Sipping Tarantula Venom Kills Crop-Eating Insects

australian tarantula
A new protein discovered in the venom of Australian tarantulas can kill prey insects that consume the venom orally. (Image credit: Margaret C. Hardy)

The venom in a tarantula's fangs packs a lethal punch when injected into its prey.

But the toxic brew could also serve as an insecticide against agricultural pests that consume the venom orally, a new study finds. A component of the spider venom is especially effective against the cotton bollworm, a pest that attacks crop plants.

Globally, insect agricultural pests reduce crop yields by 10 percent to 14 percent and damage 9 percent to 20 percent of stored food crops. Farmers primarily use chemical insecticides to control pests, but many insects are resistant to them.

In the last decade, researchers have been investigating "bioinsecticides," proteins derived from natural sources such as spider venom. [Photos: The World's Creepiest Spiders]

In the study, researchers milked venom from Australian tarantulas (Selenotypus plumipes), and isolated a small peptide — a molecular building block of cells — from the deadly substance. They fed the peptide to termites and cotton bollworms, and compared the effects with those of mealworms injected with the peptide.

Researcher Margaret C. Hardy milks an Australian tarantula. (Image credit: Margaret C. Hardy)

When ingested by insects, the poisonous chemical, called orally active insecticidal peptide-1, was as toxic as the synthetic insecticide imidacloprid, the group reported today (Sept. 11) in the journal PLOS ONE. A combination of the venom peptide and synthetic insecticide was even more effective.

The venom was more potent against cotton bollworms than against termites and mealworms, which eat stored grains rather than crops, results showed.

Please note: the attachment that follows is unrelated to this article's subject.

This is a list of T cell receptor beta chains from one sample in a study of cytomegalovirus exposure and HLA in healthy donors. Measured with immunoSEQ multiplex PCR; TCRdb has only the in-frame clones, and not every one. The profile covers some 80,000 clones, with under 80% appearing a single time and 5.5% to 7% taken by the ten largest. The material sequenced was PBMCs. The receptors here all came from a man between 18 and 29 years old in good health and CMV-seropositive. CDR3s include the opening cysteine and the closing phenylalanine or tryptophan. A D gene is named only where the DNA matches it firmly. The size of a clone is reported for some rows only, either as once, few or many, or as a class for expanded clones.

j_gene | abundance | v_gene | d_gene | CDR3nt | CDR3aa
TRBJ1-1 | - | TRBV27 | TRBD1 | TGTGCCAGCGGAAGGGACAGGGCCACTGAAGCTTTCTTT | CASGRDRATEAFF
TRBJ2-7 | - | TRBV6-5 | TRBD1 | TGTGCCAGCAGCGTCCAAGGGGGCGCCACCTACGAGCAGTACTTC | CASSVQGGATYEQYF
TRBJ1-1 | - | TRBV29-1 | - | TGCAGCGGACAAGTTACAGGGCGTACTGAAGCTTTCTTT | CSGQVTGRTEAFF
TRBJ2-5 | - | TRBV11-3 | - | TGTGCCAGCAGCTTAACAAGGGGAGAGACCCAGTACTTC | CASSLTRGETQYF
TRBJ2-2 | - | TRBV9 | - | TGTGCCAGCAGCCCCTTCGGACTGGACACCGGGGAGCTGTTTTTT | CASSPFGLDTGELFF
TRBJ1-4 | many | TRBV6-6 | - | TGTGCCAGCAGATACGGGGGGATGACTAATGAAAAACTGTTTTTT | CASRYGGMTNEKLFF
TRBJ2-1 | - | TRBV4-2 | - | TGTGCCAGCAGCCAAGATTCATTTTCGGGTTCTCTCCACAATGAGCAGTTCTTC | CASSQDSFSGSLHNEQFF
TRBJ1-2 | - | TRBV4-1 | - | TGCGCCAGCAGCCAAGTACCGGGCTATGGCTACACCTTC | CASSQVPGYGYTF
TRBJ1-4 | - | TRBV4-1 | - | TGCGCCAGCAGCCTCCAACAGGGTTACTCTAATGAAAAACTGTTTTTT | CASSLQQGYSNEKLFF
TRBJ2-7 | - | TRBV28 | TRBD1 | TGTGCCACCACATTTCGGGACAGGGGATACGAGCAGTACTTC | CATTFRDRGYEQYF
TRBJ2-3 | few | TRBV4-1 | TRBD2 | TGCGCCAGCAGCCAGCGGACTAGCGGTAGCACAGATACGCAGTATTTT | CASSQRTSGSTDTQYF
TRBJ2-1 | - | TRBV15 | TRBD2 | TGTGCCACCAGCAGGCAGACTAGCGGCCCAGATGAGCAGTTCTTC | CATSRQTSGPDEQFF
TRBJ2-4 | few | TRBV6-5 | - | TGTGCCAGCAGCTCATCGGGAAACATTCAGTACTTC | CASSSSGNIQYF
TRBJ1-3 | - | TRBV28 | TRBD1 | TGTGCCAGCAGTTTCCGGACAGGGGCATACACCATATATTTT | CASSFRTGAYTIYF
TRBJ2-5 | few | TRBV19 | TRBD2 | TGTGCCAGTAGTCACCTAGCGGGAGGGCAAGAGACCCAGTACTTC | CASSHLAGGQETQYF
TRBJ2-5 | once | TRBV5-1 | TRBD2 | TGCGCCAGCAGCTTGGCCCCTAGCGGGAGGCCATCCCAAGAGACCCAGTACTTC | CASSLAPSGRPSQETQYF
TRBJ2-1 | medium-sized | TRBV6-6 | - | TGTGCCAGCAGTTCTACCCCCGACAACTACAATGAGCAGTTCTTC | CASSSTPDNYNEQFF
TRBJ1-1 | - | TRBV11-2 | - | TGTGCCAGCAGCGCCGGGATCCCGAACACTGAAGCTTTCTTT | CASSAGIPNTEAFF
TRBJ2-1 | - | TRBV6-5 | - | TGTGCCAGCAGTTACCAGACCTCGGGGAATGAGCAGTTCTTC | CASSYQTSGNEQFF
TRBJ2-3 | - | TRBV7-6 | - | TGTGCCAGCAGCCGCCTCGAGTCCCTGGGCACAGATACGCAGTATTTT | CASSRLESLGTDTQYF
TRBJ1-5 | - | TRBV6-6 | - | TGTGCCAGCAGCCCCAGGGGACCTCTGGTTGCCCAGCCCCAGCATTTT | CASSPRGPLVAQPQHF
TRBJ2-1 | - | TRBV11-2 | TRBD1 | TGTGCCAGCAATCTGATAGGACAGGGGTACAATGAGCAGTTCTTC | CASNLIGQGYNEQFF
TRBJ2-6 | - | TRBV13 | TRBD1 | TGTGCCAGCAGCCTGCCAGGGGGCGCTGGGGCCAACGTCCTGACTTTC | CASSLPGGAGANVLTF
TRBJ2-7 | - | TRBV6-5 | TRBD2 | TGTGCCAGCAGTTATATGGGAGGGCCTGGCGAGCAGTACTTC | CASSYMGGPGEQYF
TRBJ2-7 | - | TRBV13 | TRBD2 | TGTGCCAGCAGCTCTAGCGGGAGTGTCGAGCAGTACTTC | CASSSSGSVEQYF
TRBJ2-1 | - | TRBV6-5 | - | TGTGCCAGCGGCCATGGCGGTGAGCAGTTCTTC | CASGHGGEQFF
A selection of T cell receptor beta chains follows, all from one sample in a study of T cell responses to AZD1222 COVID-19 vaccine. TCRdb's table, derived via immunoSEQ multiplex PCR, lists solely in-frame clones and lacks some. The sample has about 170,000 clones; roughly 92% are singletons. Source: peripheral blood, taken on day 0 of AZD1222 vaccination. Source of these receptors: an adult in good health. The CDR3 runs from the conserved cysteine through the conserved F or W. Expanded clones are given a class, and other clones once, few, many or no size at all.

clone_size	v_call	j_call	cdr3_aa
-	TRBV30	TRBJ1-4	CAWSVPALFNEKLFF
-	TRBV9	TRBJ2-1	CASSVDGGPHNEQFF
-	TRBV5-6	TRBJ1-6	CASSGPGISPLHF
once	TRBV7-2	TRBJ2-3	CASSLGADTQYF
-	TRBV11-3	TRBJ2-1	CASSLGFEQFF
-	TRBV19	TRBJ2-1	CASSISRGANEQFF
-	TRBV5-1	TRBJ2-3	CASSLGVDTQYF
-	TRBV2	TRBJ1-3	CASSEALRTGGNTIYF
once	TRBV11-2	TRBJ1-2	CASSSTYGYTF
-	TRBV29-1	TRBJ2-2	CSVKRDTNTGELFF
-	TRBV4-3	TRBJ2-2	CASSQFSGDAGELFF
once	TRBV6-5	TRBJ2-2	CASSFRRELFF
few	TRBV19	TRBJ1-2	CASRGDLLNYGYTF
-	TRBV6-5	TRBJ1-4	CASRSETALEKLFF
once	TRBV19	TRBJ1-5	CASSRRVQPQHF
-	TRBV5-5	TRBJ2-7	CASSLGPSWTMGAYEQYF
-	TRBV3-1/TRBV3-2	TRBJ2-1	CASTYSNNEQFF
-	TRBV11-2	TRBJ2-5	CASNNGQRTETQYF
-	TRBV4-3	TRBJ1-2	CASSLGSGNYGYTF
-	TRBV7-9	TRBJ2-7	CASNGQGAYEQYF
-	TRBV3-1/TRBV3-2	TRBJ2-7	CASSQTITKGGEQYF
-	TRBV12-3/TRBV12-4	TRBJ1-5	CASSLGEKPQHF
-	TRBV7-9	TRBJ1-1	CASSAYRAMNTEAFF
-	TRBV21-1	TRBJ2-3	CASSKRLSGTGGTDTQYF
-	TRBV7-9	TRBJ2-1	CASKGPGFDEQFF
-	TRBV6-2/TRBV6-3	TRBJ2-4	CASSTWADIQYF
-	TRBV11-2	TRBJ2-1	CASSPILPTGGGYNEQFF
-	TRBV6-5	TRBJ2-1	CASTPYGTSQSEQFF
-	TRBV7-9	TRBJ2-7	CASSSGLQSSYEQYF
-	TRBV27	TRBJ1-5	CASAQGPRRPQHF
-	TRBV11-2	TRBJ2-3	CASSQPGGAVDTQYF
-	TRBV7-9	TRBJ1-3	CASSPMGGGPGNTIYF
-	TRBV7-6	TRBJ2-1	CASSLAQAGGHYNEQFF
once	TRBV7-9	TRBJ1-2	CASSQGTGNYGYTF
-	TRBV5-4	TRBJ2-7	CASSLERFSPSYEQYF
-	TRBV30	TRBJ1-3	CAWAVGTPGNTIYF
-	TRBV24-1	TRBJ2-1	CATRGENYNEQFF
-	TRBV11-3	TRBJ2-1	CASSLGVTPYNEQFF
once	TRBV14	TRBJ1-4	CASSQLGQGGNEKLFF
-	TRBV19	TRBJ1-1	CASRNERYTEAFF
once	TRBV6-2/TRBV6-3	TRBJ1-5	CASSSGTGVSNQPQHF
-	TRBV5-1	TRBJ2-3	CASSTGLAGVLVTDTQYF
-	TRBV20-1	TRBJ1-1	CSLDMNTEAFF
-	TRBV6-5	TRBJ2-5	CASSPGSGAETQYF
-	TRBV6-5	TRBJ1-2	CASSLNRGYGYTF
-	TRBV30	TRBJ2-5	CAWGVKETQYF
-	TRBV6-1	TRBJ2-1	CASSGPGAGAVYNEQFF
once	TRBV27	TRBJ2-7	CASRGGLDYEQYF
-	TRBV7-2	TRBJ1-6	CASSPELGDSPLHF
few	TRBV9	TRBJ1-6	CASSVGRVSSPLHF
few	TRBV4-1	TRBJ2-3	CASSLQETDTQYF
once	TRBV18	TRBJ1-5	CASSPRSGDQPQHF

Venoms from other insect-eating animals, such as centipedes and scorpions, may also contain peptides that could be used as bioinsecticides. Or, scientists could genetically engineer insect-resistant plants or microbes that produce these toxins.

"The breakthrough discovery that spider toxins can have oral activity has implications not only for their use as bioinsecticides, but also for spider-venom peptides that are being considered for therapeutic use," study researcher Glenn King of the Institute for Molecular Bioscience at the University of Queensland, Australia, said in a statement.

S. plumipes is one of Australia's largest spiders, but is not harmful to humans.

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Tanya Lewis
Staff Writer
Tanya was a staff writer for Live Science from 2013 to 2015, covering a wide array of topics, ranging from neuroscience to robotics to strange/cute animals. She received a graduate certificate in science communication from the University of California, Santa Cruz, and a bachelor of science in biomedical engineering from Brown University. She has previously written for Science News, Wired, The Santa Cruz Sentinel, the radio show Big Picture Science and other places. Tanya has lived on a tropical island, witnessed volcanic eruptions and flown in zero gravity (without losing her lunch!). To find out what her latest project is, you can visit her website.